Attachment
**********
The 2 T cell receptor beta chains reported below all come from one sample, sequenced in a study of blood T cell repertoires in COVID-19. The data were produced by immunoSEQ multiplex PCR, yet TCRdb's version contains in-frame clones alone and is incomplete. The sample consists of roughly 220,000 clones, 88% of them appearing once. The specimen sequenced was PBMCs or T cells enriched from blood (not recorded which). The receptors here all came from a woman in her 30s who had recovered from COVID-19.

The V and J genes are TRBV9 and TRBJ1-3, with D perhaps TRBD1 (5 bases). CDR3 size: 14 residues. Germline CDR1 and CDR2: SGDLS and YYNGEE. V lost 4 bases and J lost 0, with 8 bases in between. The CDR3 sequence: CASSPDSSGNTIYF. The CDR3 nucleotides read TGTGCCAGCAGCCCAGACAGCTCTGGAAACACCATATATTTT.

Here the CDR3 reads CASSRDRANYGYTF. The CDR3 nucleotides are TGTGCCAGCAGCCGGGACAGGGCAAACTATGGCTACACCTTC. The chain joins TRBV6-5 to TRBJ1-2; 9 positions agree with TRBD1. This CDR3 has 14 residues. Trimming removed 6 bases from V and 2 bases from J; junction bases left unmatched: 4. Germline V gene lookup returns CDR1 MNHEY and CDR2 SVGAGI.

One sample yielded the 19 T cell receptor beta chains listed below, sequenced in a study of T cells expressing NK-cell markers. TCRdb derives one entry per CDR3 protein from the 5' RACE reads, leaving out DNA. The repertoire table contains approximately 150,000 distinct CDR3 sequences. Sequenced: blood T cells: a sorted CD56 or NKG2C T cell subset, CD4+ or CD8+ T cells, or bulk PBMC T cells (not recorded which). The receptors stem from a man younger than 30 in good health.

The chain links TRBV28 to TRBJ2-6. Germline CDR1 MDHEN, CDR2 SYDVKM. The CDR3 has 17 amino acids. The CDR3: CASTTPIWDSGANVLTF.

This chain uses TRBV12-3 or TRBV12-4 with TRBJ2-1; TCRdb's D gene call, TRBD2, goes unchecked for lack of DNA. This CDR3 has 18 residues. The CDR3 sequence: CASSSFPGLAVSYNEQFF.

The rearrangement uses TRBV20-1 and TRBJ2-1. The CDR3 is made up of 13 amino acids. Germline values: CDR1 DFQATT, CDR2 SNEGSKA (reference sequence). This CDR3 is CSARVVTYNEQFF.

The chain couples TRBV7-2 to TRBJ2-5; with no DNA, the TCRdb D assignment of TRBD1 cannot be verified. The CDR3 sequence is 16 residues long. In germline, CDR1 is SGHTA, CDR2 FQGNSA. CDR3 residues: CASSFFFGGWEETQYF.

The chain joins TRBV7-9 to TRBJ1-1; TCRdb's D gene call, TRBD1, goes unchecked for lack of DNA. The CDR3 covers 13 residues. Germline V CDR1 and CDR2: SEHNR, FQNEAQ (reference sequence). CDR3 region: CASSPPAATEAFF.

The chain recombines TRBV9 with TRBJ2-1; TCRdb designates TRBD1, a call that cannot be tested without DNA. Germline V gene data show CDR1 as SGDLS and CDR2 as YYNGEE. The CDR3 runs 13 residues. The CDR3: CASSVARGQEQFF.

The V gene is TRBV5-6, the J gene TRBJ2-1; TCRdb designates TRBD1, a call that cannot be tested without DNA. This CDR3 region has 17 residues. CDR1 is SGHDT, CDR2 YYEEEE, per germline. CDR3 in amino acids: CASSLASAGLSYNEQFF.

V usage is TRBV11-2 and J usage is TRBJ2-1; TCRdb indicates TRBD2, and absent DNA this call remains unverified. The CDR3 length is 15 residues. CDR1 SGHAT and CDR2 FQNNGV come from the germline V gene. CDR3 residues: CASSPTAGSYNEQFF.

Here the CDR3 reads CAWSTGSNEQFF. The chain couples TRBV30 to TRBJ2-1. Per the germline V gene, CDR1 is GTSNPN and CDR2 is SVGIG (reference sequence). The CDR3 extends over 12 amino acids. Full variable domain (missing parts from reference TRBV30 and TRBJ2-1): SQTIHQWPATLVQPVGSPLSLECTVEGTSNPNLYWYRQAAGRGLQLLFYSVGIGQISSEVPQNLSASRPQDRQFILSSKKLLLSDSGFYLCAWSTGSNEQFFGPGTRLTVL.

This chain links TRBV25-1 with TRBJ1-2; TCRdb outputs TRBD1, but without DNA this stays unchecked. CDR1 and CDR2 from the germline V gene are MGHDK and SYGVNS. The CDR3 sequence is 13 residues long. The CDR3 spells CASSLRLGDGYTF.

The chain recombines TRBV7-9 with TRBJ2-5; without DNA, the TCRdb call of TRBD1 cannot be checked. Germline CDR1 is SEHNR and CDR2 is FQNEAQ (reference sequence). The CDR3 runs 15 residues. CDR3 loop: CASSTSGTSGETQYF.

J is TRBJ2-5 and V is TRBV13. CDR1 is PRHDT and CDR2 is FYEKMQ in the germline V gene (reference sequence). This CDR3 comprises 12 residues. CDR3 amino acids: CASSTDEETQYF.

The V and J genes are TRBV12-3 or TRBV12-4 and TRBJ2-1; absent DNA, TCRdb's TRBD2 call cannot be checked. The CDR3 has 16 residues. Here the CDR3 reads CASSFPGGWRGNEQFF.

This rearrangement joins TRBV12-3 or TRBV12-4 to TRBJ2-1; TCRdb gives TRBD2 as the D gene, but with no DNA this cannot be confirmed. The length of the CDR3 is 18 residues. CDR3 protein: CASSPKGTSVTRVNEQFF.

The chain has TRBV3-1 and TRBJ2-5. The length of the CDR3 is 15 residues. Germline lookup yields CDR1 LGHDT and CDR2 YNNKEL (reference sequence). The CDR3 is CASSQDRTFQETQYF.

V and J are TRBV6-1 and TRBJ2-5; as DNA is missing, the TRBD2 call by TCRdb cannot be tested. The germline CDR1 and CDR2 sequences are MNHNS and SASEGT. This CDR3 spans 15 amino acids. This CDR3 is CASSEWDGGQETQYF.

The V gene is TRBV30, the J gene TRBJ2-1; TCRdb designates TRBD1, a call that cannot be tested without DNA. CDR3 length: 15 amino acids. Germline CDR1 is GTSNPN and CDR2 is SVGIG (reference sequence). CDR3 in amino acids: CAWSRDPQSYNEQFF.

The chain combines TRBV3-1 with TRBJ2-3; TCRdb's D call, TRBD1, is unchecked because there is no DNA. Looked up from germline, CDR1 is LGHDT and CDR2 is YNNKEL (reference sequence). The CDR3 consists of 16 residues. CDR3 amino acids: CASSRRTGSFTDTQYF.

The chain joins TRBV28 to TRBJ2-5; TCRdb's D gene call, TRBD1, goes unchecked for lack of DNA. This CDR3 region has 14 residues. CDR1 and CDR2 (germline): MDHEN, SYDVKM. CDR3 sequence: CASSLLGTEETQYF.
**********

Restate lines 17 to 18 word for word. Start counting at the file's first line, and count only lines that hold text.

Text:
The V and J genes are TRBV12-3 or TRBV12-4 and TRBJ2-1; absent DNA, TCRdb's TRBD2 call cannot be checked. The CDR3 has 16 residues. Here the CDR3 reads CASSFPGGWRGNEQFF.

This rearrangement joins TRBV12-3 or TRBV12-4 to TRBJ2-1; TCRdb gives TRBD2 as the D gene, but with no DNA this cannot be confirmed. The length of the CDR3 is 18 residues. CDR3 protein: CASSPKGTSVTRVNEQFF.